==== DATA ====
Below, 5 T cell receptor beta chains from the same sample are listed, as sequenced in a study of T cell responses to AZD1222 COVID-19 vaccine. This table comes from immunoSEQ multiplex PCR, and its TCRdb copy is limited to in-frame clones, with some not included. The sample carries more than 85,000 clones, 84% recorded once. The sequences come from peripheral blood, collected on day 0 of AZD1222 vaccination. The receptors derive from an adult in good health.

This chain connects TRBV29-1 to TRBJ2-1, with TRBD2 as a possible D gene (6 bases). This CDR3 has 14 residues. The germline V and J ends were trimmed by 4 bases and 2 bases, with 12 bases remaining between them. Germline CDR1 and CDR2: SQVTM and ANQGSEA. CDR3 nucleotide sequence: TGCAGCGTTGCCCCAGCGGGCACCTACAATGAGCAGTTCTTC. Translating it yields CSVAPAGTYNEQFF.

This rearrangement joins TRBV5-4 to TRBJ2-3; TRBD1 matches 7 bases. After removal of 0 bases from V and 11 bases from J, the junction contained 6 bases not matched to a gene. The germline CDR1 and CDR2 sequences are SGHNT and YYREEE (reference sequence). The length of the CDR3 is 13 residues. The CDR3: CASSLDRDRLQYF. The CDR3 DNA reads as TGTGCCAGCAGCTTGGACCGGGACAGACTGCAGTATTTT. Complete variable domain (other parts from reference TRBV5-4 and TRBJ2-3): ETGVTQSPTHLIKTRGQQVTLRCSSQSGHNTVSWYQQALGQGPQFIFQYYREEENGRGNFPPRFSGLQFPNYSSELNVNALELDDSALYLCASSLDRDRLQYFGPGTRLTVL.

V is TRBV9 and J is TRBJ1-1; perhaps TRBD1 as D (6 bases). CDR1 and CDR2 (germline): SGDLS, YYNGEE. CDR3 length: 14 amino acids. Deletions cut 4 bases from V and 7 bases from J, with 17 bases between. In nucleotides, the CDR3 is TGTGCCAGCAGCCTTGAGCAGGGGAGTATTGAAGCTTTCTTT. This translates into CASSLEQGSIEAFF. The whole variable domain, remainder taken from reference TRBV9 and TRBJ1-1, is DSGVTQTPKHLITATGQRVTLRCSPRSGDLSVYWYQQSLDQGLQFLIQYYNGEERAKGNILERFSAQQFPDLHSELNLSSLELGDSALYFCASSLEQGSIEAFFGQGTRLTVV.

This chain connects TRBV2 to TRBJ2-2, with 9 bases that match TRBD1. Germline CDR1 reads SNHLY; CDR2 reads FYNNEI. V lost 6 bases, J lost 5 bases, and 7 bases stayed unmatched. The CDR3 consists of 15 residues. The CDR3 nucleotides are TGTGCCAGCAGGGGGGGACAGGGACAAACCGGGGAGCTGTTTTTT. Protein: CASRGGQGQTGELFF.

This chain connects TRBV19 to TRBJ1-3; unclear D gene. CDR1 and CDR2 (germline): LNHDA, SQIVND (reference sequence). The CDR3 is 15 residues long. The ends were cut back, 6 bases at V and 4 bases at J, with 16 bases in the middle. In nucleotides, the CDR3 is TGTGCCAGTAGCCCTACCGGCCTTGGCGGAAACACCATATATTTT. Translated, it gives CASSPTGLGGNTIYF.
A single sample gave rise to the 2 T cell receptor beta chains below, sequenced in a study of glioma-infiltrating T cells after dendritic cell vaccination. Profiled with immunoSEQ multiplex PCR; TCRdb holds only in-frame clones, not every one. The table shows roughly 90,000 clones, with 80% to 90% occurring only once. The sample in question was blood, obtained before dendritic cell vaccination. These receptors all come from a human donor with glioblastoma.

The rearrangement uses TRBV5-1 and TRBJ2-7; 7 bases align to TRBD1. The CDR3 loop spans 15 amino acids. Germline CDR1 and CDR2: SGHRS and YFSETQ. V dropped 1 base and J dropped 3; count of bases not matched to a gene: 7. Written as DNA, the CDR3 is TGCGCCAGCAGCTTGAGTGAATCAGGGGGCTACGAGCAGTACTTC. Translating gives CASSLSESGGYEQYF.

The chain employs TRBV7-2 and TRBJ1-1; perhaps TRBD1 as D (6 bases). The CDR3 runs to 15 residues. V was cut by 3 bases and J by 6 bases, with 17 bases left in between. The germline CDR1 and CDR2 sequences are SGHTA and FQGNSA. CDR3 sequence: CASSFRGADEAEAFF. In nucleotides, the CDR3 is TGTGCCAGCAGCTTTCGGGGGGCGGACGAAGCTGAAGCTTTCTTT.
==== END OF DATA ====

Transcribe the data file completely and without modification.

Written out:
Below, 5 T cell receptor beta chains from the same sample are listed, as sequenced in a study of T cell responses to AZD1222 COVID-19 vaccine. This table comes from immunoSEQ multiplex PCR, and its TCRdb copy is limited to in-frame clones, with some not included. The sample carries more than 85,000 clones, 84% recorded once. The sequences come from peripheral blood, collected on day 0 of AZD1222 vaccination. The receptors derive from an adult in good health.

This chain connects TRBV29-1 to TRBJ2-1, with TRBD2 as a possible D gene (6 bases). This CDR3 has 14 residues. The germline V and J ends were trimmed by 4 bases and 2 bases, with 12 bases remaining between them. Germline CDR1 and CDR2: SQVTM and ANQGSEA. CDR3 nucleotide sequence: TGCAGCGTTGCCCCAGCGGGCACCTACAATGAGCAGTTCTTC. Translating it yields CSVAPAGTYNEQFF.

This rearrangement joins TRBV5-4 to TRBJ2-3; TRBD1 matches 7 bases. After removal of 0 bases from V and 11 bases from J, the junction contained 6 bases not matched to a gene. The germline CDR1 and CDR2 sequences are SGHNT and YYREEE (reference sequence). The length of the CDR3 is 13 residues. The CDR3: CASSLDRDRLQYF. The CDR3 DNA reads as TGTGCCAGCAGCTTGGACCGGGACAGACTGCAGTATTTT. Complete variable domain (other parts from reference TRBV5-4 and TRBJ2-3): ETGVTQSPTHLIKTRGQQVTLRCSSQSGHNTVSWYQQALGQGPQFIFQYYREEENGRGNFPPRFSGLQFPNYSSELNVNALELDDSALYLCASSLDRDRLQYFGPGTRLTVL.

V is TRBV9 and J is TRBJ1-1; perhaps TRBD1 as D (6 bases). CDR1 and CDR2 (germline): SGDLS, YYNGEE. CDR3 length: 14 amino acids. Deletions cut 4 bases from V and 7 bases from J, with 17 bases between. In nucleotides, the CDR3 is TGTGCCAGCAGCCTTGAGCAGGGGAGTATTGAAGCTTTCTTT. This translates into CASSLEQGSIEAFF. The whole variable domain, remainder taken from reference TRBV9 and TRBJ1-1, is DSGVTQTPKHLITATGQRVTLRCSPRSGDLSVYWYQQSLDQGLQFLIQYYNGEERAKGNILERFSAQQFPDLHSELNLSSLELGDSALYFCASSLEQGSIEAFFGQGTRLTVV.

This chain connects TRBV2 to TRBJ2-2, with 9 bases that match TRBD1. Germline CDR1 reads SNHLY; CDR2 reads FYNNEI. V lost 6 bases, J lost 5 bases, and 7 bases stayed unmatched. The CDR3 consists of 15 residues. The CDR3 nucleotides are TGTGCCAGCAGGGGGGGACAGGGACAAACCGGGGAGCTGTTTTTT. Protein: CASRGGQGQTGELFF.

This chain connects TRBV19 to TRBJ1-3; unclear D gene. CDR1 and CDR2 (germline): LNHDA, SQIVND (reference sequence). The CDR3 is 15 residues long. The ends were cut back, 6 bases at V and 4 bases at J, with 16 bases in the middle. In nucleotides, the CDR3 is TGTGCCAGTAGCCCTACCGGCCTTGGCGGAAACACCATATATTTT. Translated, it gives CASSPTGLGGNTIYF.
A single sample gave rise to the 2 T cell receptor beta chains below, sequenced in a study of glioma-infiltrating T cells after dendritic cell vaccination. Profiled with immunoSEQ multiplex PCR; TCRdb holds only in-frame clones, not every one. The table shows roughly 90,000 clones, with 80% to 90% occurring only once. The sample in question was blood, obtained before dendritic cell vaccination. These receptors all come from a human donor with glioblastoma.

The rearrangement uses TRBV5-1 and TRBJ2-7; 7 bases align to TRBD1. The CDR3 loop spans 15 amino acids. Germline CDR1 and CDR2: SGHRS and YFSETQ. V dropped 1 base and J dropped 3; count of bases not matched to a gene: 7. Written as DNA, the CDR3 is TGCGCCAGCAGCTTGAGTGAATCAGGGGGCTACGAGCAGTACTTC. Translating gives CASSLSESGGYEQYF.

The chain employs TRBV7-2 and TRBJ1-1; perhaps TRBD1 as D (6 bases). The CDR3 runs to 15 residues. V was cut by 3 bases and J by 6 bases, with 17 bases left in between. The germline CDR1 and CDR2 sequences are SGHTA and FQGNSA. CDR3 sequence: CASSFRGADEAEAFF. In nucleotides, the CDR3 is TGTGCCAGCAGCTTTCGGGGGGCGGACGAAGCTGAAGCTTTCTTT.